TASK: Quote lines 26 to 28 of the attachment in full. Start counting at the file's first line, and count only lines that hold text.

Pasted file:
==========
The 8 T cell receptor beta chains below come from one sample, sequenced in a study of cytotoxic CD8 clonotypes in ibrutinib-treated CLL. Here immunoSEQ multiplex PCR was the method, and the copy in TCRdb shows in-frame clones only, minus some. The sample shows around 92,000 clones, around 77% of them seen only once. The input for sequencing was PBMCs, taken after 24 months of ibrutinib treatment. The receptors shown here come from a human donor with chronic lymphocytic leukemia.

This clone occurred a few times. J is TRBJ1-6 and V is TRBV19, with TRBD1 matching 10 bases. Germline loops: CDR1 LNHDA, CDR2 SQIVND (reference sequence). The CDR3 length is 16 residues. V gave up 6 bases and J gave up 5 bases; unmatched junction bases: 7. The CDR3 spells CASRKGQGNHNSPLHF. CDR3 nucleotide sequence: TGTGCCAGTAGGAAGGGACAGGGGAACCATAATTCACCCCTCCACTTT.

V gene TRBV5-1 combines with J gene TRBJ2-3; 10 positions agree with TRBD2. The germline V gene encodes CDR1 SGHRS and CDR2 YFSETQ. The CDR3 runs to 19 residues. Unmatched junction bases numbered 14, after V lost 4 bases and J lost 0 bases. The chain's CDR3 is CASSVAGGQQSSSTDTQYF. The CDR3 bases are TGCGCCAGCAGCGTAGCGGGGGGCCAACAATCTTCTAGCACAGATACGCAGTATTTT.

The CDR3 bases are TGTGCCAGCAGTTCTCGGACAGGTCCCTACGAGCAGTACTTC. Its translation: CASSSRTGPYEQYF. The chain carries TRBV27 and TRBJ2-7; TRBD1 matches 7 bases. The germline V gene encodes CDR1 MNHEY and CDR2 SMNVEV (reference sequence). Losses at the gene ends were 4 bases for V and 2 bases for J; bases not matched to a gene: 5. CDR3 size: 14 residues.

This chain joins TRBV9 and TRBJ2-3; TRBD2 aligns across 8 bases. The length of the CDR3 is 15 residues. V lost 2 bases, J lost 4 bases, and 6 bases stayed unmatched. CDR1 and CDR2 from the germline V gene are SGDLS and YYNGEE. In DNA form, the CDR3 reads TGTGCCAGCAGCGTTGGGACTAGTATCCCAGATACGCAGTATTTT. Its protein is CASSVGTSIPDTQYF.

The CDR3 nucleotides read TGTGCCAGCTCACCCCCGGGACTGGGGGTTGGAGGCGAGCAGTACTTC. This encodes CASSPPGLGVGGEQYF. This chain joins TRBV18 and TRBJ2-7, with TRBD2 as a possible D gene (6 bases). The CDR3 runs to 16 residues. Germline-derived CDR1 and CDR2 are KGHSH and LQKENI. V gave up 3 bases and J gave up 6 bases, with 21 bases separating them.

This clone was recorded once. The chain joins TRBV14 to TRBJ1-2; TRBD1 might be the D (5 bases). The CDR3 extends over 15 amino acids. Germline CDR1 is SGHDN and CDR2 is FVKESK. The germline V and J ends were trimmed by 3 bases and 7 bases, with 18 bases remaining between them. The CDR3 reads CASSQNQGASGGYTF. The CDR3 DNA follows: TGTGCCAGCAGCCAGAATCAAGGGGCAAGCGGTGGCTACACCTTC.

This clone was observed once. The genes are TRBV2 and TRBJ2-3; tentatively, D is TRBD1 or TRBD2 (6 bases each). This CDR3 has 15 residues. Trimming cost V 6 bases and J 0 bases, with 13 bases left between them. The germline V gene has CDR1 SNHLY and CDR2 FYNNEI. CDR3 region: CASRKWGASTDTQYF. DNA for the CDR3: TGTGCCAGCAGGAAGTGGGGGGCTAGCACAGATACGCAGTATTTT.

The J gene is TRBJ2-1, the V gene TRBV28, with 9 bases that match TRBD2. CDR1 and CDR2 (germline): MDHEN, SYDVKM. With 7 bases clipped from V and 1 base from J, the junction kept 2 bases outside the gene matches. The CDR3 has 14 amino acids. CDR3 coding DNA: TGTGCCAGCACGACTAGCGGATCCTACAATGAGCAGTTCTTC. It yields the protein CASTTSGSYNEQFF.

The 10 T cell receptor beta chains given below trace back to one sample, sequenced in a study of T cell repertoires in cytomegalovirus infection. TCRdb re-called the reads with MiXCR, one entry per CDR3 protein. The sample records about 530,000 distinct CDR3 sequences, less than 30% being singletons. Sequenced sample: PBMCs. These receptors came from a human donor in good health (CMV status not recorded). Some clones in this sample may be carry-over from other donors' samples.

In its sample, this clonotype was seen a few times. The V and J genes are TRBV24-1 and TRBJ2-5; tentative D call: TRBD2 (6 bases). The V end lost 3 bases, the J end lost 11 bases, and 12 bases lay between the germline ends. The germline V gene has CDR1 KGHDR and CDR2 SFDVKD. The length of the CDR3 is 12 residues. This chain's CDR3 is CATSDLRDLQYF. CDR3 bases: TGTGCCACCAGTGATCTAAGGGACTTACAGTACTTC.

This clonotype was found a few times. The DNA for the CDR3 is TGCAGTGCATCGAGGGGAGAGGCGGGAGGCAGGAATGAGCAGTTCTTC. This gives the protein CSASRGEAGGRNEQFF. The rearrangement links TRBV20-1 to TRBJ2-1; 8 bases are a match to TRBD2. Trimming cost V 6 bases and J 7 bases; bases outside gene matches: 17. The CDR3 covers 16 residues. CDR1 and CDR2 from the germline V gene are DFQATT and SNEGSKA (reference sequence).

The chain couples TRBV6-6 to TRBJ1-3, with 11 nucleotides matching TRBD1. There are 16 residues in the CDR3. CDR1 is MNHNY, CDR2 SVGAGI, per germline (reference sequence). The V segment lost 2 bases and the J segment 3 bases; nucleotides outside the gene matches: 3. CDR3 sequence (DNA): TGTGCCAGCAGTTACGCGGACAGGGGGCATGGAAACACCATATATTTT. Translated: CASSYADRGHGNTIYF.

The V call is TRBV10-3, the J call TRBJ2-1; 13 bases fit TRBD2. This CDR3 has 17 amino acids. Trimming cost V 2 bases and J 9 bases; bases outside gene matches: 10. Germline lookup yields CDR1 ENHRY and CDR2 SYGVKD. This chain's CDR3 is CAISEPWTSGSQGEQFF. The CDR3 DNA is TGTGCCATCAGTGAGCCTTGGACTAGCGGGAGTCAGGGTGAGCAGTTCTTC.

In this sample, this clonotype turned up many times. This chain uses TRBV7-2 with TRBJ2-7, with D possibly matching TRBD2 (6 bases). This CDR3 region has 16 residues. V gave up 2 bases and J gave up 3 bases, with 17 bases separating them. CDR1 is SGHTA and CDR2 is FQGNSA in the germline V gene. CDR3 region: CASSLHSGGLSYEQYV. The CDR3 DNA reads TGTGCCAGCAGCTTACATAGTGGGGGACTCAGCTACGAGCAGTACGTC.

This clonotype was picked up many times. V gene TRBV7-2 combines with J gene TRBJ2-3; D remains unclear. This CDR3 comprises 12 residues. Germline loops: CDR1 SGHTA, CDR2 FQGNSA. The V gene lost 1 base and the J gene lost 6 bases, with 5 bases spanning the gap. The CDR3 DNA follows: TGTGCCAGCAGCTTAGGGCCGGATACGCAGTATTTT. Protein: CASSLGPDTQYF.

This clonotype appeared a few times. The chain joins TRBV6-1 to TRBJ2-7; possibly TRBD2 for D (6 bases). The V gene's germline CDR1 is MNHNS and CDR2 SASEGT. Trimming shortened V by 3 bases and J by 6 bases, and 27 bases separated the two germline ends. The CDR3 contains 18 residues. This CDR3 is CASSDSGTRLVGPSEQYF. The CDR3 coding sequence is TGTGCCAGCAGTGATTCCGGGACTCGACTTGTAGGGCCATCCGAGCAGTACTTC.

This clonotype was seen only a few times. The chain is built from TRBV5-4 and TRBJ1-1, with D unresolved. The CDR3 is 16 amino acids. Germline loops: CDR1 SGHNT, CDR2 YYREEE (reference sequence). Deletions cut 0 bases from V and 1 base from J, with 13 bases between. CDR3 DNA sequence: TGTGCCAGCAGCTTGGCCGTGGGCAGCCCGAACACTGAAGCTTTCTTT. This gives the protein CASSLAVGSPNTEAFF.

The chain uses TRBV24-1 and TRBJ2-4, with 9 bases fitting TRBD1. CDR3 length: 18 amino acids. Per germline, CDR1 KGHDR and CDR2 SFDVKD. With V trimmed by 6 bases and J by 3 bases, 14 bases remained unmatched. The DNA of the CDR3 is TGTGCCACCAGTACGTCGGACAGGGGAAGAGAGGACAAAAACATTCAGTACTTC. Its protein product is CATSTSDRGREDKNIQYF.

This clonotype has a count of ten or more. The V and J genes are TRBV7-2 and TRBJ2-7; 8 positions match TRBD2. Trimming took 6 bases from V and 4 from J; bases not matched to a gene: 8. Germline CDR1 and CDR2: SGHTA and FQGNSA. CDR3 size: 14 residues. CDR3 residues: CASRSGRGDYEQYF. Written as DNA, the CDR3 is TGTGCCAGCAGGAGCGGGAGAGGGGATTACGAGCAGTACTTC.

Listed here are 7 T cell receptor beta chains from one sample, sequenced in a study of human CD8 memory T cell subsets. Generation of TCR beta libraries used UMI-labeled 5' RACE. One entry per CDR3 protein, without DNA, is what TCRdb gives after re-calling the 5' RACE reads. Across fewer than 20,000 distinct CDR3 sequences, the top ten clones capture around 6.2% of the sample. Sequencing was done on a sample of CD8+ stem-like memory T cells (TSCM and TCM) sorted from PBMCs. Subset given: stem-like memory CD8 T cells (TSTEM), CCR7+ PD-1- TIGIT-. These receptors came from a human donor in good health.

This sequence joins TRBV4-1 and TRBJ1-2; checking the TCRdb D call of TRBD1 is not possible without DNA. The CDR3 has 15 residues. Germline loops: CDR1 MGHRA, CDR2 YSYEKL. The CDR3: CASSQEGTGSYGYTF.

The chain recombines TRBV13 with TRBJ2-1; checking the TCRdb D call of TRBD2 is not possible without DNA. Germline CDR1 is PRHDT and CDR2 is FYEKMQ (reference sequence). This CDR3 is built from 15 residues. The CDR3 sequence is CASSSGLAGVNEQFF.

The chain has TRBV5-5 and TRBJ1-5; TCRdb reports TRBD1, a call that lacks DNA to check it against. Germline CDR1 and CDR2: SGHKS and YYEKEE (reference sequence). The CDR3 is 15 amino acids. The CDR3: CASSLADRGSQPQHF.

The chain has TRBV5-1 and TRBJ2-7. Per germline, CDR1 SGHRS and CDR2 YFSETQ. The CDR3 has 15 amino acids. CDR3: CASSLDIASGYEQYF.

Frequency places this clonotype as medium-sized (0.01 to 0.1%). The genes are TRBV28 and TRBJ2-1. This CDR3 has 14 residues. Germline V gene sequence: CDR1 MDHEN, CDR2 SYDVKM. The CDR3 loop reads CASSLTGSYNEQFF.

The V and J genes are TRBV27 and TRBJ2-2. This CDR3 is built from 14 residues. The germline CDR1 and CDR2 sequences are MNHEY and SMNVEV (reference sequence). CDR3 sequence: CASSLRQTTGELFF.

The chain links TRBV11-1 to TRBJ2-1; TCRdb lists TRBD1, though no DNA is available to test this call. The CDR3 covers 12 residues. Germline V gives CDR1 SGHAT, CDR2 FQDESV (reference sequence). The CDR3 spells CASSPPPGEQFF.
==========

Frequency places this clonotype as medium-sized (0.01 to 0.1%). The genes are TRBV28 and TRBJ2-1. This CDR3 has 14 residues. Germline V gene sequence: CDR1 MDHEN, CDR2 SYDVKM. The CDR3 loop reads CASSLTGSYNEQFF.

The V and J genes are TRBV27 and TRBJ2-2. This CDR3 is built from 14 residues. The germline CDR1 and CDR2 sequences are MNHEY and SMNVEV (reference sequence). CDR3 sequence: CASSLRQTTGELFF.

The chain links TRBV11-1 to TRBJ2-1; TCRdb lists TRBD1, though no DNA is available to test this call. The CDR3 covers 12 residues. Germline V gives CDR1 SGHAT, CDR2 FQDESV (reference sequence). The CDR3 spells CASSPPPGEQFF.